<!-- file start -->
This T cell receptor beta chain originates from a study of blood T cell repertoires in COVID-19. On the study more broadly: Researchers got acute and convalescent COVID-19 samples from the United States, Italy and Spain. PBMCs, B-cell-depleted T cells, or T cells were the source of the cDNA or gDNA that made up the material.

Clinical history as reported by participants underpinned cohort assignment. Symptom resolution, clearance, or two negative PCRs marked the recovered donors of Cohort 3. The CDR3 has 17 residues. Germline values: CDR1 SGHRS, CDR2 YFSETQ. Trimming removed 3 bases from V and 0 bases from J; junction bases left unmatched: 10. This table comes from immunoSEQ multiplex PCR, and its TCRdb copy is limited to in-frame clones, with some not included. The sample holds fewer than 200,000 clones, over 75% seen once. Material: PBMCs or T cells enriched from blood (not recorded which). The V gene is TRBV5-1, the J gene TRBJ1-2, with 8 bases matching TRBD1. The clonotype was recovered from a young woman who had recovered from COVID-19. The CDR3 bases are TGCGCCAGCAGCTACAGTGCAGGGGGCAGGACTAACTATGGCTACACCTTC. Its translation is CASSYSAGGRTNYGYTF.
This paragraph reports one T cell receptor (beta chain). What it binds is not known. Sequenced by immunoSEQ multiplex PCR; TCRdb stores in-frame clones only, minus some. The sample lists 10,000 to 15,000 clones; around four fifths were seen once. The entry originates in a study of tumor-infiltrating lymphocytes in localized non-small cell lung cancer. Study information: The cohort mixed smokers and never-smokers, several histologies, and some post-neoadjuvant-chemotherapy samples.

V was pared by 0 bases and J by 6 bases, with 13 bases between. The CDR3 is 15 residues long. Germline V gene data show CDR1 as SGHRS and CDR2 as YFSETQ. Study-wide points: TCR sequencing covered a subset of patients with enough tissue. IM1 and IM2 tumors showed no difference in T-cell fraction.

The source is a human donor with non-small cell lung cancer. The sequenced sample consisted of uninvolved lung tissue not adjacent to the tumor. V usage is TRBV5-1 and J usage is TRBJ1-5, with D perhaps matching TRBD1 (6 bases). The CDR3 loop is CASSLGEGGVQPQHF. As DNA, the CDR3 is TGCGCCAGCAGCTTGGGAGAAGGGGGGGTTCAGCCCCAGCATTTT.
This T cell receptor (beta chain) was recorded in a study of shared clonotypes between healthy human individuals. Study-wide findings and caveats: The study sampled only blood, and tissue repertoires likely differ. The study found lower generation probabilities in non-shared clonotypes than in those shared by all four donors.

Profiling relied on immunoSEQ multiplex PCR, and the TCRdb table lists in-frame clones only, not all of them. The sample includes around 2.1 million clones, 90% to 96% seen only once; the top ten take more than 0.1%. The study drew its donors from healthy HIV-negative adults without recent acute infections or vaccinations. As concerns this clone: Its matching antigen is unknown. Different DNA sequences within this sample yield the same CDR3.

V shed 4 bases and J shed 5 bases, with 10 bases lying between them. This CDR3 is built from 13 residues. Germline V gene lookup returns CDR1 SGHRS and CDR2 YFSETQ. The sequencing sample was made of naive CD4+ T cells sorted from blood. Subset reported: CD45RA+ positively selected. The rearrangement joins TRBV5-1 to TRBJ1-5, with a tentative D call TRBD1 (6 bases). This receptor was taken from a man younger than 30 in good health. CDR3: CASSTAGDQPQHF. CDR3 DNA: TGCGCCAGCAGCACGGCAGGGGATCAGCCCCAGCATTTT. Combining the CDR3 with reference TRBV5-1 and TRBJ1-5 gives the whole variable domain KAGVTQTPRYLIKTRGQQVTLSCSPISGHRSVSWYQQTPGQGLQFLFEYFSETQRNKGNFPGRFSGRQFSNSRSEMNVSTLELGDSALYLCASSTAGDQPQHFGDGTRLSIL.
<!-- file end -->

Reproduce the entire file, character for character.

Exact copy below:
This T cell receptor beta chain originates from a study of blood T cell repertoires in COVID-19. On the study more broadly: Researchers got acute and convalescent COVID-19 samples from the United States, Italy and Spain. PBMCs, B-cell-depleted T cells, or T cells were the source of the cDNA or gDNA that made up the material.

Clinical history as reported by participants underpinned cohort assignment. Symptom resolution, clearance, or two negative PCRs marked the recovered donors of Cohort 3. The CDR3 has 17 residues. Germline values: CDR1 SGHRS, CDR2 YFSETQ. Trimming removed 3 bases from V and 0 bases from J; junction bases left unmatched: 10. This table comes from immunoSEQ multiplex PCR, and its TCRdb copy is limited to in-frame clones, with some not included. The sample holds fewer than 200,000 clones, over 75% seen once. Material: PBMCs or T cells enriched from blood (not recorded which). The V gene is TRBV5-1, the J gene TRBJ1-2, with 8 bases matching TRBD1. The clonotype was recovered from a young woman who had recovered from COVID-19. The CDR3 bases are TGCGCCAGCAGCTACAGTGCAGGGGGCAGGACTAACTATGGCTACACCTTC. Its translation is CASSYSAGGRTNYGYTF.
This paragraph reports one T cell receptor (beta chain). What it binds is not known. Sequenced by immunoSEQ multiplex PCR; TCRdb stores in-frame clones only, minus some. The sample lists 10,000 to 15,000 clones; around four fifths were seen once. The entry originates in a study of tumor-infiltrating lymphocytes in localized non-small cell lung cancer. Study information: The cohort mixed smokers and never-smokers, several histologies, and some post-neoadjuvant-chemotherapy samples.

V was pared by 0 bases and J by 6 bases, with 13 bases between. The CDR3 is 15 residues long. Germline V gene data show CDR1 as SGHRS and CDR2 as YFSETQ. Study-wide points: TCR sequencing covered a subset of patients with enough tissue. IM1 and IM2 tumors showed no difference in T-cell fraction.

The source is a human donor with non-small cell lung cancer. The sequenced sample consisted of uninvolved lung tissue not adjacent to the tumor. V usage is TRBV5-1 and J usage is TRBJ1-5, with D perhaps matching TRBD1 (6 bases). The CDR3 loop is CASSLGEGGVQPQHF. As DNA, the CDR3 is TGCGCCAGCAGCTTGGGAGAAGGGGGGGTTCAGCCCCAGCATTTT.
This T cell receptor (beta chain) was recorded in a study of shared clonotypes between healthy human individuals. Study-wide findings and caveats: The study sampled only blood, and tissue repertoires likely differ. The study found lower generation probabilities in non-shared clonotypes than in those shared by all four donors.

Profiling relied on immunoSEQ multiplex PCR, and the TCRdb table lists in-frame clones only, not all of them. The sample includes around 2.1 million clones, 90% to 96% seen only once; the top ten take more than 0.1%. The study drew its donors from healthy HIV-negative adults without recent acute infections or vaccinations. As concerns this clone: Its matching antigen is unknown. Different DNA sequences within this sample yield the same CDR3.

V shed 4 bases and J shed 5 bases, with 10 bases lying between them. This CDR3 is built from 13 residues. Germline V gene lookup returns CDR1 SGHRS and CDR2 YFSETQ. The sequencing sample was made of naive CD4+ T cells sorted from blood. Subset reported: CD45RA+ positively selected. The rearrangement joins TRBV5-1 to TRBJ1-5, with a tentative D call TRBD1 (6 bases). This receptor was taken from a man younger than 30 in good health. CDR3: CASSTAGDQPQHF. CDR3 DNA: TGCGCCAGCAGCACGGCAGGGGATCAGCCCCAGCATTTT. Combining the CDR3 with reference TRBV5-1 and TRBJ1-5 gives the whole variable domain KAGVTQTPRYLIKTRGQQVTLSCSPISGHRSVSWYQQTPGQGLQFLFEYFSETQRNKGNFPGRFSGRQFSNSRSEMNVSTLELGDSALYLCASSTAGDQPQHFGDGTRLSIL.